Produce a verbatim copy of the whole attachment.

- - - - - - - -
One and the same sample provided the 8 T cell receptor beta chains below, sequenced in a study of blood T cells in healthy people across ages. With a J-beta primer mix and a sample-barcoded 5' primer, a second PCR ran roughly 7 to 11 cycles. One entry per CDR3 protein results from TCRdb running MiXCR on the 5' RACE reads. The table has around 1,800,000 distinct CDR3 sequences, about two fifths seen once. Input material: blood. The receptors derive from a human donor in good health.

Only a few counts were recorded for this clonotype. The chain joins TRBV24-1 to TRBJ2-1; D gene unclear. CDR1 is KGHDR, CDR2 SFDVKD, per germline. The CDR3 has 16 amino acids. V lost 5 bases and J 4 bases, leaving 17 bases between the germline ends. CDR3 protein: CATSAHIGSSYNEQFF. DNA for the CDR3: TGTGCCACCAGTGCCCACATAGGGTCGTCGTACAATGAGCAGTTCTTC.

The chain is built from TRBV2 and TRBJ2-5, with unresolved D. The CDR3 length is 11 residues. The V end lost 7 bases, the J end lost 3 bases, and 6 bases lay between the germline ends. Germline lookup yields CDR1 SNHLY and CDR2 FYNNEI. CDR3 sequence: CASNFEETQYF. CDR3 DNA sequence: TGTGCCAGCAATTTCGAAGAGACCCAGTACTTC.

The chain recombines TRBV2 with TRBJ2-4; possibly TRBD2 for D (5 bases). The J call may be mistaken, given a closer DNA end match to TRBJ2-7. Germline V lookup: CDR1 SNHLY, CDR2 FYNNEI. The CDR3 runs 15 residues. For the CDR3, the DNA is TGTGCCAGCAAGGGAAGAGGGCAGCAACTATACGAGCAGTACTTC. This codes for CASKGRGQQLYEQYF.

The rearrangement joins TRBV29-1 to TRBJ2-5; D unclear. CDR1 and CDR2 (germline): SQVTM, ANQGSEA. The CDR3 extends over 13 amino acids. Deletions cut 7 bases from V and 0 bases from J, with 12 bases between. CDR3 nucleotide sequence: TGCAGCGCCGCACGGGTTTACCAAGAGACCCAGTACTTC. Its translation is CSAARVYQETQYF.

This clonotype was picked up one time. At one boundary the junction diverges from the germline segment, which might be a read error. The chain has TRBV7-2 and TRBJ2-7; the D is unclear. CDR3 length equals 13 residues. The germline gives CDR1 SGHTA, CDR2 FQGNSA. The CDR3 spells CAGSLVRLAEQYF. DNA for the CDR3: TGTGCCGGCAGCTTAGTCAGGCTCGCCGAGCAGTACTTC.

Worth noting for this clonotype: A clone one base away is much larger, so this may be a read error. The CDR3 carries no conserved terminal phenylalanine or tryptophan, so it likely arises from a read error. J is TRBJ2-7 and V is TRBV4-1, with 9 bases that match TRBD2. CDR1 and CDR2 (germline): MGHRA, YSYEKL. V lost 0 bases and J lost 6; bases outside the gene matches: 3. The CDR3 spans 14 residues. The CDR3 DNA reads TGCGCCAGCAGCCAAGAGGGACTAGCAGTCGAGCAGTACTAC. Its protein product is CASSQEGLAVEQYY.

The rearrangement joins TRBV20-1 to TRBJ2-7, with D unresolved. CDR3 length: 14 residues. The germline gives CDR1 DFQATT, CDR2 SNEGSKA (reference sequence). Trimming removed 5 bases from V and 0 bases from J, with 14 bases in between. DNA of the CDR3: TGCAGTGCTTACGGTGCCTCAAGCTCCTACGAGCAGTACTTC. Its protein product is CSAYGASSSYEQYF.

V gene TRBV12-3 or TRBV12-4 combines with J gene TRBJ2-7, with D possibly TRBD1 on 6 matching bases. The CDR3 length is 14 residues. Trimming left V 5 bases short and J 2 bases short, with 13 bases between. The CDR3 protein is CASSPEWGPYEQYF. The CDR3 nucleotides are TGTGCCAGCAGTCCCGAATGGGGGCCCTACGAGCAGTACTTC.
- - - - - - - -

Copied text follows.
One and the same sample provided the 8 T cell receptor beta chains below, sequenced in a study of blood T cells in healthy people across ages. With a J-beta primer mix and a sample-barcoded 5' primer, a second PCR ran roughly 7 to 11 cycles. One entry per CDR3 protein results from TCRdb running MiXCR on the 5' RACE reads. The table has around 1,800,000 distinct CDR3 sequences, about two fifths seen once. Input material: blood. The receptors derive from a human donor in good health.

Only a few counts were recorded for this clonotype. The chain joins TRBV24-1 to TRBJ2-1; D gene unclear. CDR1 is KGHDR, CDR2 SFDVKD, per germline. The CDR3 has 16 amino acids. V lost 5 bases and J 4 bases, leaving 17 bases between the germline ends. CDR3 protein: CATSAHIGSSYNEQFF. DNA for the CDR3: TGTGCCACCAGTGCCCACATAGGGTCGTCGTACAATGAGCAGTTCTTC.

The chain is built from TRBV2 and TRBJ2-5, with unresolved D. The CDR3 length is 11 residues. The V end lost 7 bases, the J end lost 3 bases, and 6 bases lay between the germline ends. Germline lookup yields CDR1 SNHLY and CDR2 FYNNEI. CDR3 sequence: CASNFEETQYF. CDR3 DNA sequence: TGTGCCAGCAATTTCGAAGAGACCCAGTACTTC.

The chain recombines TRBV2 with TRBJ2-4; possibly TRBD2 for D (5 bases). The J call may be mistaken, given a closer DNA end match to TRBJ2-7. Germline V lookup: CDR1 SNHLY, CDR2 FYNNEI. The CDR3 runs 15 residues. For the CDR3, the DNA is TGTGCCAGCAAGGGAAGAGGGCAGCAACTATACGAGCAGTACTTC. This codes for CASKGRGQQLYEQYF.

The rearrangement joins TRBV29-1 to TRBJ2-5; D unclear. CDR1 and CDR2 (germline): SQVTM, ANQGSEA. The CDR3 extends over 13 amino acids. Deletions cut 7 bases from V and 0 bases from J, with 12 bases between. CDR3 nucleotide sequence: TGCAGCGCCGCACGGGTTTACCAAGAGACCCAGTACTTC. Its translation is CSAARVYQETQYF.

This clonotype was picked up one time. At one boundary the junction diverges from the germline segment, which might be a read error. The chain has TRBV7-2 and TRBJ2-7; the D is unclear. CDR3 length equals 13 residues. The germline gives CDR1 SGHTA, CDR2 FQGNSA. The CDR3 spells CAGSLVRLAEQYF. DNA for the CDR3: TGTGCCGGCAGCTTAGTCAGGCTCGCCGAGCAGTACTTC.

Worth noting for this clonotype: A clone one base away is much larger, so this may be a read error. The CDR3 carries no conserved terminal phenylalanine or tryptophan, so it likely arises from a read error. J is TRBJ2-7 and V is TRBV4-1, with 9 bases that match TRBD2. CDR1 and CDR2 (germline): MGHRA, YSYEKL. V lost 0 bases and J lost 6; bases outside the gene matches: 3. The CDR3 spans 14 residues. The CDR3 DNA reads TGCGCCAGCAGCCAAGAGGGACTAGCAGTCGAGCAGTACTAC. Its protein product is CASSQEGLAVEQYY.

The rearrangement joins TRBV20-1 to TRBJ2-7, with D unresolved. CDR3 length: 14 residues. The germline gives CDR1 DFQATT, CDR2 SNEGSKA (reference sequence). Trimming removed 5 bases from V and 0 bases from J, with 14 bases in between. DNA of the CDR3: TGCAGTGCTTACGGTGCCTCAAGCTCCTACGAGCAGTACTTC. Its protein product is CSAYGASSSYEQYF.

V gene TRBV12-3 or TRBV12-4 combines with J gene TRBJ2-7, with D possibly TRBD1 on 6 matching bases. The CDR3 length is 14 residues. Trimming left V 5 bases short and J 2 bases short, with 13 bases between. The CDR3 protein is CASSPEWGPYEQYF. The CDR3 nucleotides are TGTGCCAGCAGTCCCGAATGGGGGCCCTACGAGCAGTACTTC.